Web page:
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Talking About Money: Eight Tips to Turn the Taboo into a Constructive, Open Conversation

Posted by admin on 07/01/2020 12:00 am  

Money and household finances are among the most important topics that families and couples should be discussing, especially during periods of economic stress. Yet many of us would prefer to talk about just about anything other than money. Indeed, in a survey of 1,200 Americans, the Capital Group, an investment manager, found that people are more comfortable talking about marital problems, mental illness, drug addiction, race, sex, politics and religion than they are about money.

“In fact,” the Capital Group said, “out of a dozen topics, men and women across all generations ranked household earnings, retirement savings and debt as the most taboo.”

“Money is a highly emotional subject for a lot of people, especially families,” says Financial Planning Association member and CERTIFIED FINANCIAL PLANNER™ professional Linda P. Erickson, who heads Erickson Advisors in Greensboro, NC. “It can make life a lot easier when families and couples stop treating it as a taboo subject and learn how talk about this stuff.”

Open, honest conversations about money can produce a range of benefits for the people involved, among them reducing stress and anxiety (because issues are out in the open), and aligning couples and families around common goals, which in turn better positions them to actually fulfill those goals.

Here are some suggestions for starting and sustaining a healthy dialogue about financial issues:

  1. Air your aspirations. What do you and your spouse or partner aspire to do with your lives and your money? What goals do you have for the near-, mid- and long terms? How do you envision your lifestyle now and later in life? These kinds of questions can help to frame the discussion. Once you’ve made a list of your goals, prioritize them. Be sure each person has an opportunity to explain their goals and priorities; ask questions of one another in a non-judgmental, non-threatening way. This helps to establish common ground.

 

  1. Take it seriously but make it non-threatening. “I suggest setting aside time specifically to have these conversations,” says Erickson. “Find a time when you can focus. And try to make it fun. Having a glass of wine while you talk about this stuff might not hurt at all!”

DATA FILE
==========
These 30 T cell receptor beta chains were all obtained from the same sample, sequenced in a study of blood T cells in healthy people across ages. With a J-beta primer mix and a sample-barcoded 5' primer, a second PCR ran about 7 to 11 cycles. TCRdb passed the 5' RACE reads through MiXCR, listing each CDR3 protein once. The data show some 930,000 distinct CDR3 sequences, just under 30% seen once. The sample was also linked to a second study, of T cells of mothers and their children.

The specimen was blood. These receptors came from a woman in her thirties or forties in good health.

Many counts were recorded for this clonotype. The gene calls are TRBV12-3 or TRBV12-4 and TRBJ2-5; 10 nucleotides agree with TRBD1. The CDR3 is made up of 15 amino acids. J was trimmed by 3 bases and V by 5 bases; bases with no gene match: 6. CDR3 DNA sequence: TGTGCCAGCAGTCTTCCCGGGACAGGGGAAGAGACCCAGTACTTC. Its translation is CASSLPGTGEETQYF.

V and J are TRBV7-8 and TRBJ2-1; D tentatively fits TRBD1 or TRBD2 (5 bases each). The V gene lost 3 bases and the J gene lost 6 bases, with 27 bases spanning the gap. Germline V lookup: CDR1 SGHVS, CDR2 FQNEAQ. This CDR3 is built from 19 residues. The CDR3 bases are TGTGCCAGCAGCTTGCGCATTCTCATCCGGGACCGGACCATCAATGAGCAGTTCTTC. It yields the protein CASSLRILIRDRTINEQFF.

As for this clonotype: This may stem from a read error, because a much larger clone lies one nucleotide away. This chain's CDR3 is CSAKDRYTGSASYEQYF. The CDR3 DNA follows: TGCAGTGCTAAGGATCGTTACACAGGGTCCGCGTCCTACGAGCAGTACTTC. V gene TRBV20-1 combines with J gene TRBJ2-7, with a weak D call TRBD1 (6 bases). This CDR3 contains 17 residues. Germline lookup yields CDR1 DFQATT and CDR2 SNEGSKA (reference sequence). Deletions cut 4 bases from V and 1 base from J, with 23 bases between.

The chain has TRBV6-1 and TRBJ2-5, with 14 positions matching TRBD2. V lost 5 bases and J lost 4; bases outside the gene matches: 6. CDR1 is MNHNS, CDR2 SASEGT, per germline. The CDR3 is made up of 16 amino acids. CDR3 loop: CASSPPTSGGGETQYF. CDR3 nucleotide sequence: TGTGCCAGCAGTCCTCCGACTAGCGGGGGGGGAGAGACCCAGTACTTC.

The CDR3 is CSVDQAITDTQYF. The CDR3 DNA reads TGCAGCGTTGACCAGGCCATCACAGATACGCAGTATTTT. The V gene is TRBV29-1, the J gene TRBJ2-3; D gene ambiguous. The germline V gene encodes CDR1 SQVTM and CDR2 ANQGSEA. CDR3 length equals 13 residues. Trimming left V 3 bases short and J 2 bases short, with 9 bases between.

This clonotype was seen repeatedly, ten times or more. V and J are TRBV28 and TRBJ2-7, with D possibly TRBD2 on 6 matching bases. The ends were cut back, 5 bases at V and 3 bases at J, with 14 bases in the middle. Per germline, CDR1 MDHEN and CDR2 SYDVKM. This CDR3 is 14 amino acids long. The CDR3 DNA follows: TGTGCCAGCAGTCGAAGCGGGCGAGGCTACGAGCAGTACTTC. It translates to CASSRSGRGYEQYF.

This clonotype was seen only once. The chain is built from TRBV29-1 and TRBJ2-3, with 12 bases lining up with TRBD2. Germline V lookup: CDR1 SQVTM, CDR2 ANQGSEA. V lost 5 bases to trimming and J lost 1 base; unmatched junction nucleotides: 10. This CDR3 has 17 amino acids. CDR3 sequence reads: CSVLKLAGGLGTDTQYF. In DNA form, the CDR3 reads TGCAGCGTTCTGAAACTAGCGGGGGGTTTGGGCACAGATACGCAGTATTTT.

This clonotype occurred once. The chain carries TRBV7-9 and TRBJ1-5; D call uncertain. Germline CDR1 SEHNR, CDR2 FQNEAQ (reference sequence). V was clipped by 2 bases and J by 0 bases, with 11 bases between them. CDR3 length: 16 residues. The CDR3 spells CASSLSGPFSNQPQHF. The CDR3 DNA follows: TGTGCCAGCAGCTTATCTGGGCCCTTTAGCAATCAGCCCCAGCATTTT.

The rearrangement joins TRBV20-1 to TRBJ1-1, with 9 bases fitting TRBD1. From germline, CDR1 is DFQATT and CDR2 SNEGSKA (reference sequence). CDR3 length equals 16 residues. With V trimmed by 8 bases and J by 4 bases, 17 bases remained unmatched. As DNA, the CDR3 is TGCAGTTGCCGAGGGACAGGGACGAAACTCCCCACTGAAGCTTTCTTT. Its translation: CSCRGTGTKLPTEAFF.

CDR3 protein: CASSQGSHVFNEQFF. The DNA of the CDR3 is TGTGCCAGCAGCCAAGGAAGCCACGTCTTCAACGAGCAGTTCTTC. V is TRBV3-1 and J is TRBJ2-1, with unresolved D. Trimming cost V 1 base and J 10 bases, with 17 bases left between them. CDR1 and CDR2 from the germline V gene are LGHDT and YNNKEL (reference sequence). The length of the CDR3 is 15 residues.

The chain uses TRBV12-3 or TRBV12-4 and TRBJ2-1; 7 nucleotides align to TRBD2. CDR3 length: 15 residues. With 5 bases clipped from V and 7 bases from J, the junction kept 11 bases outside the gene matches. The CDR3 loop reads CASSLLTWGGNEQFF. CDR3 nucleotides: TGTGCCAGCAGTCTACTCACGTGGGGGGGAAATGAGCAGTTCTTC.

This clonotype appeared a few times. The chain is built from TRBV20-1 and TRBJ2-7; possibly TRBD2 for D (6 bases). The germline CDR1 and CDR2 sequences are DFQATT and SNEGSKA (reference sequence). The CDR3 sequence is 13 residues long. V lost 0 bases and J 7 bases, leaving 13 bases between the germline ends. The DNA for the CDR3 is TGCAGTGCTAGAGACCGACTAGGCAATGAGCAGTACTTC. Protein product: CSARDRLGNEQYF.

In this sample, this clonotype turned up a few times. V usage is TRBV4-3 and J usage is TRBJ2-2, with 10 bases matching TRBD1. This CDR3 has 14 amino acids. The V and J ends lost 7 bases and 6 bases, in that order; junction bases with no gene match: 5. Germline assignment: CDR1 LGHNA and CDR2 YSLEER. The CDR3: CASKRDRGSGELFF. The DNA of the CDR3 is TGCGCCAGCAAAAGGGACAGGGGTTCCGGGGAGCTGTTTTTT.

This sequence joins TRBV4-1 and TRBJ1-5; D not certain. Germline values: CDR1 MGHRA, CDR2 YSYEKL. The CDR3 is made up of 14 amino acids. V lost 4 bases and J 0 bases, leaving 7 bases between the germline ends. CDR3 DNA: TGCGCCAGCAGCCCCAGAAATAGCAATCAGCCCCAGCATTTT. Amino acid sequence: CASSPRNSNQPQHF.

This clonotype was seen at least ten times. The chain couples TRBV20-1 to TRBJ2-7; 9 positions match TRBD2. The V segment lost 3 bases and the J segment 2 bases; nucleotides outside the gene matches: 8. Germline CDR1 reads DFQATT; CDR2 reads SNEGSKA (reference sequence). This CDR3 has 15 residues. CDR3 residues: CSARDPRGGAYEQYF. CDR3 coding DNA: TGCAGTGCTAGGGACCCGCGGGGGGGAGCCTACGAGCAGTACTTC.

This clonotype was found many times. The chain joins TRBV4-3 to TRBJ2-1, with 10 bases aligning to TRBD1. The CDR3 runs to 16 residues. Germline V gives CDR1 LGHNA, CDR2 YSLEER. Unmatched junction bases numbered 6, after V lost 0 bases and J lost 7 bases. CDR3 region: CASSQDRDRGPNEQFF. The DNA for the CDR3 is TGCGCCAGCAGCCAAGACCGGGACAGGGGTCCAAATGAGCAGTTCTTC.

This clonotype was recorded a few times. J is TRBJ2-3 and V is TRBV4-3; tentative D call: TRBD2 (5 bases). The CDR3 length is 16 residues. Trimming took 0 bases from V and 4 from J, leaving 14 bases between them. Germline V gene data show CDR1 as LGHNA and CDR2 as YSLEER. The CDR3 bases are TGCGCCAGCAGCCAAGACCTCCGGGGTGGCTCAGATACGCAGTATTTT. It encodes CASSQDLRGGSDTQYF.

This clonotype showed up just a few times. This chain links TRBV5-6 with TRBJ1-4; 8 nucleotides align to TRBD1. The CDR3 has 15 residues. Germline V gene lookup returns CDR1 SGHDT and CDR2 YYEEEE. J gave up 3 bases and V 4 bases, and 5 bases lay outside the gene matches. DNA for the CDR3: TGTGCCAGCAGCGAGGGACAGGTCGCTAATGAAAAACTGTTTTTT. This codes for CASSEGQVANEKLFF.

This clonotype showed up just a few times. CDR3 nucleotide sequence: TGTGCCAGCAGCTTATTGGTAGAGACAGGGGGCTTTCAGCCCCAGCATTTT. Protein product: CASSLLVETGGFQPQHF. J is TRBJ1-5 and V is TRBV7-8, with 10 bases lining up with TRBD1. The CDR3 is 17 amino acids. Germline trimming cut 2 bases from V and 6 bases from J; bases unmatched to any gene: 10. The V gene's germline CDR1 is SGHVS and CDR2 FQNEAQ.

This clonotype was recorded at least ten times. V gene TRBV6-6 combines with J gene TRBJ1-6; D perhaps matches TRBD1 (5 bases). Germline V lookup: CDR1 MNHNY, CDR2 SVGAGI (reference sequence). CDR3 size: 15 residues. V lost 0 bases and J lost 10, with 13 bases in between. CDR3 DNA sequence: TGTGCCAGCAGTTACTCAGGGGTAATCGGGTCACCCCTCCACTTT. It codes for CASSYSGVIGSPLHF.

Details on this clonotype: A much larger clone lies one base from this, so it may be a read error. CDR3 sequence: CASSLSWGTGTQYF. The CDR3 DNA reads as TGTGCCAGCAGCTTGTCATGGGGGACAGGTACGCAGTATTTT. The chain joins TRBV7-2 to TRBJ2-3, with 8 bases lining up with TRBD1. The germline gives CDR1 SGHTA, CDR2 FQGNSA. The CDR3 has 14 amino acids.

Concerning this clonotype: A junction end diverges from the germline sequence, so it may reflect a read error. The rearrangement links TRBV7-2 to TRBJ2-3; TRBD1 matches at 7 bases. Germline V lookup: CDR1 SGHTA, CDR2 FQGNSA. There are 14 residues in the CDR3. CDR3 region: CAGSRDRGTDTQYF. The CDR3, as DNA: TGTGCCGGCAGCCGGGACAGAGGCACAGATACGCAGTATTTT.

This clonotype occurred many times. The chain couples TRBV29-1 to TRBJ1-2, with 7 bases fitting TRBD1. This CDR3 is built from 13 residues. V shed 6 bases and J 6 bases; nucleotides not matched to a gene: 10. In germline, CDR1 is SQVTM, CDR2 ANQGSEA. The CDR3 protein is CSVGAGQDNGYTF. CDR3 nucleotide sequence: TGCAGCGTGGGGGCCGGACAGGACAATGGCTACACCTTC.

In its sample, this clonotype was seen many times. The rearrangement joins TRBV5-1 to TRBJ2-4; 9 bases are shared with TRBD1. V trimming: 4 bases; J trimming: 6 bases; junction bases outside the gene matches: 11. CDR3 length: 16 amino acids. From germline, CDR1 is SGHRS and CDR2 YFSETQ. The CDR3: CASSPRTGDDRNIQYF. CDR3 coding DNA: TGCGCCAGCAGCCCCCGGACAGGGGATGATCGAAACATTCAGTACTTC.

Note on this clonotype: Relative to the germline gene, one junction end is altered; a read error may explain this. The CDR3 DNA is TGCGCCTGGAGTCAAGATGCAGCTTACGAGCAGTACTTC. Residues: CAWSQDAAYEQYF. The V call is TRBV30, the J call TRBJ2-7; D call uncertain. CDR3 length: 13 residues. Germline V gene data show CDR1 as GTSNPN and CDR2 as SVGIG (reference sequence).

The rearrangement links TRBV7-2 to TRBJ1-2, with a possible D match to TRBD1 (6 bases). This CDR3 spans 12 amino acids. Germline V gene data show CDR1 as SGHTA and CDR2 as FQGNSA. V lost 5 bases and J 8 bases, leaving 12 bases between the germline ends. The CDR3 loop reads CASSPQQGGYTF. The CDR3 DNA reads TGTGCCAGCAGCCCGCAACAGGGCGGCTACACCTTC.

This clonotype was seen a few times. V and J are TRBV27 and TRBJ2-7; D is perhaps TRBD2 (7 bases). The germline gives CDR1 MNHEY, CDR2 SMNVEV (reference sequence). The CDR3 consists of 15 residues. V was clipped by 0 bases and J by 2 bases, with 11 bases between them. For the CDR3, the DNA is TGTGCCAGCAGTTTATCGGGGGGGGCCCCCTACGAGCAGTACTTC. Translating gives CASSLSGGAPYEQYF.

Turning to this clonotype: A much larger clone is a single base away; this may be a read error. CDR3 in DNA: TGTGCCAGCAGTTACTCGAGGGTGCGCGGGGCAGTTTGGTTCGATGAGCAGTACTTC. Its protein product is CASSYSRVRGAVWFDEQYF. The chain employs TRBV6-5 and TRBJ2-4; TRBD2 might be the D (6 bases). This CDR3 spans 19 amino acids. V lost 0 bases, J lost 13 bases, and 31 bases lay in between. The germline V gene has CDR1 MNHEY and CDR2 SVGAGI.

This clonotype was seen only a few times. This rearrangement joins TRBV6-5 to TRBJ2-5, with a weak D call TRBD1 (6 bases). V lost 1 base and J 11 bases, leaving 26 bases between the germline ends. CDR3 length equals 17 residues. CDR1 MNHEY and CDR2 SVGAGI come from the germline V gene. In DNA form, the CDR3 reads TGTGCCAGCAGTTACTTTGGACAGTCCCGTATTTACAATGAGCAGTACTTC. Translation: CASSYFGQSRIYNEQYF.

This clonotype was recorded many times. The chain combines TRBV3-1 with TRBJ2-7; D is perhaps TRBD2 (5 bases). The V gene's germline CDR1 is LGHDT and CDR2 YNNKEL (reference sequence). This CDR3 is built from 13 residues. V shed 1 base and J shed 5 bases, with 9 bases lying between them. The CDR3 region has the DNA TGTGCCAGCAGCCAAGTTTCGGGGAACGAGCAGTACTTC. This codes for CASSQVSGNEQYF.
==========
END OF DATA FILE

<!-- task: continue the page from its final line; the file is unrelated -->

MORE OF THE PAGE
1. Wade in gradually. “You don’t need to figure everything out at once,” explains Erickson. “A gradual approach works just fine. Just be sure when you’re done with one conversation, that you schedule a time for the next one.”

 

  1. Practice. The more frequently a couple discusses money, the more comfortable they are likely to become with those conversations. “Anything we do over and over again, we get better at it,” Erickson says.

 

  1. If the conversation takes a turn for the worse, mutually agree to table it. “Don’t be afraid to back off an issue if it’s causing strife. You can revisit it another time,” she says.

 

  1. Share resources. To develop common ground and a common language around money, start using the same household finance apps (like Mint, for example). Share books, podcasts and other sources of knowledge about household finance, investing, etc. Then discuss some of the key things you have learned in using these resources.

 

  1. If you have kids, get them thinking about money, too. Talking about simple money issues with kids at a young age lays the groundwork for healthy, transparent discussions throughout life, as parents and kids age, says Erickson. Eventually, those discussions should include issues such as wealth transfer, end-of-life considerations, and other weighty intergenerational issues. Those issues likely will be less taboo to discuss when parents and children already feel comfortable talking about money. Here again, it’s important to carve out time in advance to have these discussions. Invite everyone to bring questions, and refer to items 1-6 above to frame the discussions.

 

  1. Enlist the help of a knowledgeable, objective financial professional for expertise and guidance, as a sounding board and as a neutral third party. “This isn’t something you have to do alone,” Erickson says. For their ability to help sort through issues you can’t resolve, answer questions you can’t answer and for a level of financial know-how, perspective and experience beyond what you and your family members likely have, a financial professional is an invaluable resource. To find a CERTIFIED FINANCIAL PLANNER™ professional in your area, check out the FPA’s national searchable database at www.PlannerSearch.org.

 

July 2020 — This column is provided by the Financial Planning Association® (FPA®) and FPA of Nebraska, the principal membership organization for Certified Financial PlannerTM professionals.

FPA seeks to elevate a profession that transforms lives through the power of financial planning. Through a collaborative effort to provide members with tools and resources for professional education, business support, advocacy and community, FPA advances financial planning practitioners through every phase of their careers, from novice to master to leader of the profession. Please credit FPA of Nebraska if you use this column in whole or in part. The Financial Planning Association is the owner of trademark, service mark and collective membership mark rights in: FPA, FPA/Logo and FINANCIAL PLANNING ASSOCIATION.  The marks may not be used without written permission from the Financial Planning Association.